Classic Hacks: How To Cool Down A Car That’s Been Baking In The Sun

Classic Hacks: How To Cool Down A Car That’s Been Baking In The Sun

Nobody likes being stuck inside a hot car — it can leave you feeling suffocated, dehydrated and uncomfortably sticky in a matter of seconds. While most vehicles now come equipped with air conditioning, it can still take a tortuously long time to expel all that hot air; especially if you’re sitting in the back seat. These tricks from the Lifehacker archives will dramatically decrease the amount of time it takes to cool your car’s interior.

The following six steps come from life hack bible wikiHow. They’re designed to work with any car that’s been left in the sun, even if you don’t have fancy reflecting shades or window tints. Here’s what to do:

  1. Roll down the windows.
  2. Turn on the A/C on the fresh air setting, do not recirculate.
  3. Crank the fan up all the way and make sure the thermostat is on the coldest setting.
  4. Drive for a minute or two with the windows down, to force out the superheated air.
  5. Once the air in the car begins to feel cooler than the outside temperature, then switch from fresh air to recirculate.
  6. Adjust temperature using lower thermostat and fan settings.

As we explained in our original post, your car is essentially a bucket when the windows are rolled down. If you adjust the airflow so the air is also blowing down into the foot wells, you’re more effectively displacing the air from the area of the car with the least air circulation and pushing it up and out the windows. This trick works, albeit less effectively, even if your air conditioner is broken because the ambient air outside is usually a good deal cooler than the roasting air trapped in the car.

Another trick is to direct your AC’s air flow up to the windscreen, which is the hottest part of the car and the part that radiates heat into your face. You can also try opening the backseat window on the opposite side of the driver and then opening and closing the driver’s door about five or six times to fan out the hot air. (Thanks to LH reader sol95 for that tip!)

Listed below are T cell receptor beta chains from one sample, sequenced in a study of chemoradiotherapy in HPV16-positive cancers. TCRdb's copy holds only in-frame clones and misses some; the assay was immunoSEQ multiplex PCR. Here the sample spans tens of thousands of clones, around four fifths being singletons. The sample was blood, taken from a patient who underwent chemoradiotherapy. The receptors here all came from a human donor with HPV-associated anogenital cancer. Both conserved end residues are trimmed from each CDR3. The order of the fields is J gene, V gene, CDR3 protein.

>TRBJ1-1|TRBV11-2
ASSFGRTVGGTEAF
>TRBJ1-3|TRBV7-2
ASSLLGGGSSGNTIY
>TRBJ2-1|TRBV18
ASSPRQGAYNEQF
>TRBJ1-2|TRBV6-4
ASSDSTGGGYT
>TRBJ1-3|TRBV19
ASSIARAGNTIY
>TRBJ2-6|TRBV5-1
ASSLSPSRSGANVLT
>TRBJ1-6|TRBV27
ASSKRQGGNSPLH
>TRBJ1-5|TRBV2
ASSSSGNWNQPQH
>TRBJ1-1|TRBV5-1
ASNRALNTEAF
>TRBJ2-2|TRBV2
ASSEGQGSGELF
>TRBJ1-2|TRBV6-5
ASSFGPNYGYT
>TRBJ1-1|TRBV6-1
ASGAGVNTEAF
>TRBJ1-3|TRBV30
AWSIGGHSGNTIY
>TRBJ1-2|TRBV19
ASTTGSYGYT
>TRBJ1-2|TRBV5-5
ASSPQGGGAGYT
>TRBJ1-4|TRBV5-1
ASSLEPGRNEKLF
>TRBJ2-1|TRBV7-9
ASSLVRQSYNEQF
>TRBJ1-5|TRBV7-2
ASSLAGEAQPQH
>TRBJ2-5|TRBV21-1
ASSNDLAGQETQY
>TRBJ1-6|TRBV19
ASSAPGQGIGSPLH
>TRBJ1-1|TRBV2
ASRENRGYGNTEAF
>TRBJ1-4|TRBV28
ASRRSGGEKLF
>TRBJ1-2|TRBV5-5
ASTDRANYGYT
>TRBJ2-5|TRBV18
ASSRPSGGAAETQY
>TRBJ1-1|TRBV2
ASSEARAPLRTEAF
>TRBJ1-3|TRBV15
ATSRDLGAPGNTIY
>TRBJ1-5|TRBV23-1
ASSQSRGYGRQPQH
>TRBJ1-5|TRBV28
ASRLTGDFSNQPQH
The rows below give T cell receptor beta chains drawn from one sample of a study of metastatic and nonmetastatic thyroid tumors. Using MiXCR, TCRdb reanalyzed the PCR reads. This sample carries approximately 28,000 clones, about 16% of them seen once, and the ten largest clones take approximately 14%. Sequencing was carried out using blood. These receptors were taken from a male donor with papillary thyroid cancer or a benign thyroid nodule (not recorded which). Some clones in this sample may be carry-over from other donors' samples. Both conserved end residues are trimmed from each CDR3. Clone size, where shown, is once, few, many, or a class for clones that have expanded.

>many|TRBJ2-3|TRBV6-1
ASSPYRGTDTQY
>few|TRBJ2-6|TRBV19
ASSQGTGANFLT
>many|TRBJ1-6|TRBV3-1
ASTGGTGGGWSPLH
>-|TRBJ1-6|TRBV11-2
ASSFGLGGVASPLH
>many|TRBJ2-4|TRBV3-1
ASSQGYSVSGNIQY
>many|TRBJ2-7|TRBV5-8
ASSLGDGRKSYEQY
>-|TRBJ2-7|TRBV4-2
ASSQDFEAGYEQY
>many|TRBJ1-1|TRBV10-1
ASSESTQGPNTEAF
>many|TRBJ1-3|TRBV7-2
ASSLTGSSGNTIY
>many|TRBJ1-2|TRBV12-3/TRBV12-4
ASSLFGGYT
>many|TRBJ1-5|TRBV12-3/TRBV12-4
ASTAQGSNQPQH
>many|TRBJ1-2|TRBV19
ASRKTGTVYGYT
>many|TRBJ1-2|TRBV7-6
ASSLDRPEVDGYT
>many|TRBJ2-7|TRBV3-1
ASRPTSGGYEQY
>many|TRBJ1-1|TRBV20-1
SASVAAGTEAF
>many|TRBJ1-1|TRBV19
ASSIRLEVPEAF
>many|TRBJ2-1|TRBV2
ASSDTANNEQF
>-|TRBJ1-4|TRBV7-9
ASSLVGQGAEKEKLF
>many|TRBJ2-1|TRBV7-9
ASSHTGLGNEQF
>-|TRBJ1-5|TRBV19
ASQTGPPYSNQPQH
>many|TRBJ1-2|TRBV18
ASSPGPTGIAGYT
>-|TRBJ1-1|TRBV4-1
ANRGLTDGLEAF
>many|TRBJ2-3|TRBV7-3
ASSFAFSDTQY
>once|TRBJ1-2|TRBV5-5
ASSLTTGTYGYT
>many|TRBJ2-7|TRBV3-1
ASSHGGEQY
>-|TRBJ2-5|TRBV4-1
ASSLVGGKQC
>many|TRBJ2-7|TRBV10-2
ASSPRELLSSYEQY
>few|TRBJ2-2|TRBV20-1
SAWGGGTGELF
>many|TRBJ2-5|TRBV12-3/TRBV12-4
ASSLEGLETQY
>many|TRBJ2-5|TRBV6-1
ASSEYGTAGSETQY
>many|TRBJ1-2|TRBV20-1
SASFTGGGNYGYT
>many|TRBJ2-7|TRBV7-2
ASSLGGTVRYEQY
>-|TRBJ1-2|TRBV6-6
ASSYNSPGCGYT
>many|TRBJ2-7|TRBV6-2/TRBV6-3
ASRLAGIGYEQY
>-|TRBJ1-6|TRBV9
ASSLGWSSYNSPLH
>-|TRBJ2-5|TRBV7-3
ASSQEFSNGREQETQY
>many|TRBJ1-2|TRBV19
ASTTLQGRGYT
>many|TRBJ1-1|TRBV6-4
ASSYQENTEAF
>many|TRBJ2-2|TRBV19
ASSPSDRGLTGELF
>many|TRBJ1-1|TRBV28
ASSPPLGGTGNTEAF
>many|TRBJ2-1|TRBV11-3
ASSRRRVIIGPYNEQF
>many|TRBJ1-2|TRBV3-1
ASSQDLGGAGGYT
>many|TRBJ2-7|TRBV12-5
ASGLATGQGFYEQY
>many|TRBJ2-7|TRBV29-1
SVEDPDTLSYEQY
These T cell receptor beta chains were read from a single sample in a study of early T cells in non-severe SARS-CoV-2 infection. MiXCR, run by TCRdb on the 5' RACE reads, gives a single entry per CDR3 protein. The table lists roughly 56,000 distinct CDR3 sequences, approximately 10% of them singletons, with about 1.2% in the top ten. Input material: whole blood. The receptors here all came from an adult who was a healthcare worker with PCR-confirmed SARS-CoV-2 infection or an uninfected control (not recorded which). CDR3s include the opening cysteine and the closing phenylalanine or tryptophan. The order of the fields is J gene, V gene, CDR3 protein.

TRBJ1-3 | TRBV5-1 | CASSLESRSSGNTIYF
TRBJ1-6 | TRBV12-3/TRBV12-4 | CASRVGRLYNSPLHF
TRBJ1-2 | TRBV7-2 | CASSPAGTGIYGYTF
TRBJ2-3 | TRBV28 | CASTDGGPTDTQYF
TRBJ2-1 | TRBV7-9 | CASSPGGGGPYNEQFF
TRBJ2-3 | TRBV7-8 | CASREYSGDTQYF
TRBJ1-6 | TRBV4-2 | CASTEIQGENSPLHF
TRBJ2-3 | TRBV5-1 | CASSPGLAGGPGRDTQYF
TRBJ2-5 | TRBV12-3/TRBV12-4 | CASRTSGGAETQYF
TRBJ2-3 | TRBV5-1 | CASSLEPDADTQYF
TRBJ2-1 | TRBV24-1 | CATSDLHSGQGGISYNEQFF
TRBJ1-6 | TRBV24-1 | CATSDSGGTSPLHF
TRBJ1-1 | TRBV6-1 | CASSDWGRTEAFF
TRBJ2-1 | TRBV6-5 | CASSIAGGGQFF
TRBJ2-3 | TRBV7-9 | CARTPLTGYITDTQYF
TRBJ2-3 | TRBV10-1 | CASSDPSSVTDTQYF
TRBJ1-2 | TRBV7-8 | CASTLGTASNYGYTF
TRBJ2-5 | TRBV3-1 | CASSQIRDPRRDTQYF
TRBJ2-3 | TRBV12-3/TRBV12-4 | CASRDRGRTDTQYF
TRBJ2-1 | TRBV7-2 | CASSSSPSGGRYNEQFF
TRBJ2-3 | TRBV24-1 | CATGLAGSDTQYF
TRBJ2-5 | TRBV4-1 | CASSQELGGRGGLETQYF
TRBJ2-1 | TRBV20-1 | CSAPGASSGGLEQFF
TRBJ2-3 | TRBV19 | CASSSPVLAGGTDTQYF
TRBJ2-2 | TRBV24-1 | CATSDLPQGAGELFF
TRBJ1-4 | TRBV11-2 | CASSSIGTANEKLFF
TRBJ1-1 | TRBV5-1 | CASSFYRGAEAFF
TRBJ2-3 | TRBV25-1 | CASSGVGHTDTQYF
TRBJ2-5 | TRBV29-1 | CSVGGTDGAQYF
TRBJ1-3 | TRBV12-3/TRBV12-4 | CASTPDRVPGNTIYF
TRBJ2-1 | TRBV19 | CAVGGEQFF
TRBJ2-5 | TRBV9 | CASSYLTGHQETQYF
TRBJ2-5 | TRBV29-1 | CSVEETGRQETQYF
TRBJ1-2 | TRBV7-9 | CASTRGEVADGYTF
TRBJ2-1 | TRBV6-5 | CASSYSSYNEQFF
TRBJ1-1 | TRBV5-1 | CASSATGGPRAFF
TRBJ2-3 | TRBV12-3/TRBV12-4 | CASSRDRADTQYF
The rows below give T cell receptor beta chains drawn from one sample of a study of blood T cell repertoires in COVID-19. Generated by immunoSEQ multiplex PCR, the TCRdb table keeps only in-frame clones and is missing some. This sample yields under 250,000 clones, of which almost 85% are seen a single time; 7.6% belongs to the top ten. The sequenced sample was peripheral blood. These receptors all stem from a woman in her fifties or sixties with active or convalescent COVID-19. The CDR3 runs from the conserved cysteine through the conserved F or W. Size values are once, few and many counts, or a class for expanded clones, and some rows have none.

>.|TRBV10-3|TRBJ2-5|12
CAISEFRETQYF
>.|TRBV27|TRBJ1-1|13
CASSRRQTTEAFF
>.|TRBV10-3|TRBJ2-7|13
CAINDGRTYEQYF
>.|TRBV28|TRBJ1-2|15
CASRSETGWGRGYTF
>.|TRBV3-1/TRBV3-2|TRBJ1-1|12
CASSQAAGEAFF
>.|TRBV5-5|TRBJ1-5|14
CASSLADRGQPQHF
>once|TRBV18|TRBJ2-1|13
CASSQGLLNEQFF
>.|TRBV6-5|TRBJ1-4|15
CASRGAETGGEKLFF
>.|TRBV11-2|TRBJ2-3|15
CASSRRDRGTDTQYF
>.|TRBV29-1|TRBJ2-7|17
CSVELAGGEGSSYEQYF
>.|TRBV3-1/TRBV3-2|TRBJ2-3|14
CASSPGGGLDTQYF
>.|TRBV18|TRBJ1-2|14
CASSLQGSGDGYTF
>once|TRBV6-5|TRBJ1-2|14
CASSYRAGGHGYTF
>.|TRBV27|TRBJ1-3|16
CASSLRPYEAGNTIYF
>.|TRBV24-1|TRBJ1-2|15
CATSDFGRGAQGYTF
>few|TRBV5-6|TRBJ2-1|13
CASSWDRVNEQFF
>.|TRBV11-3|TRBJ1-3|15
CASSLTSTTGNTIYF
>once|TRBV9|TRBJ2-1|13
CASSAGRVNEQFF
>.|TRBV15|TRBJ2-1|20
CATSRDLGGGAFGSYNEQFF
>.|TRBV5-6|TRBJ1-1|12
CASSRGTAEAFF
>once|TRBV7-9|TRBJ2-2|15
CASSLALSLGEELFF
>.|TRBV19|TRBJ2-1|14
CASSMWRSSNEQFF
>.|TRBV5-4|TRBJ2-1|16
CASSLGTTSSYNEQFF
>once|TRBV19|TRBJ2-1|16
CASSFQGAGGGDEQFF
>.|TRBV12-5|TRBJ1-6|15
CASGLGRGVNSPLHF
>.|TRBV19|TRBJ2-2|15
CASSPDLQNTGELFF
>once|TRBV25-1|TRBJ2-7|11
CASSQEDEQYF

[Via wikiHow]

Lifehacker’s Classic Hacks is a regular segment where we dig up the most popular, useful and offbeat advice from our archives and update it for your modern lifestyle.


  • Its a pity cars dont have an inbuilt heat extraction system powered by a second rechargable battery/solar (As to not threaten your ability to start the car) to keep the inside of the car at least as cool (hot) as the outside in summer.

    • Or even more interestingly, a seebeck generator (electricity generated from a thermal differential).

      in a completely passive system, it would only turn on when the car started getting warmer than outside. if the temperature equalised, it would stop generating power and turn off. Probably wouldn’t generate enough power to run an aircon but it might be able to handle a fan circulating fresh air into the car.

      It’d be crazy for a car manufacturer to put one in a car given they already contains large batteries, ventilation, and a stack of processors – but it’d make a fun experiment.

      • Wouldn’t you need a crazy heat differential for the seebeck to do anything meaningful?

        You could achieve the same result with a solar panel on the cars roof – given that cars not in beaming sunlight probably aren’t going to get boiling hot, you could get the solar panel to plug juice straight into the AC system.

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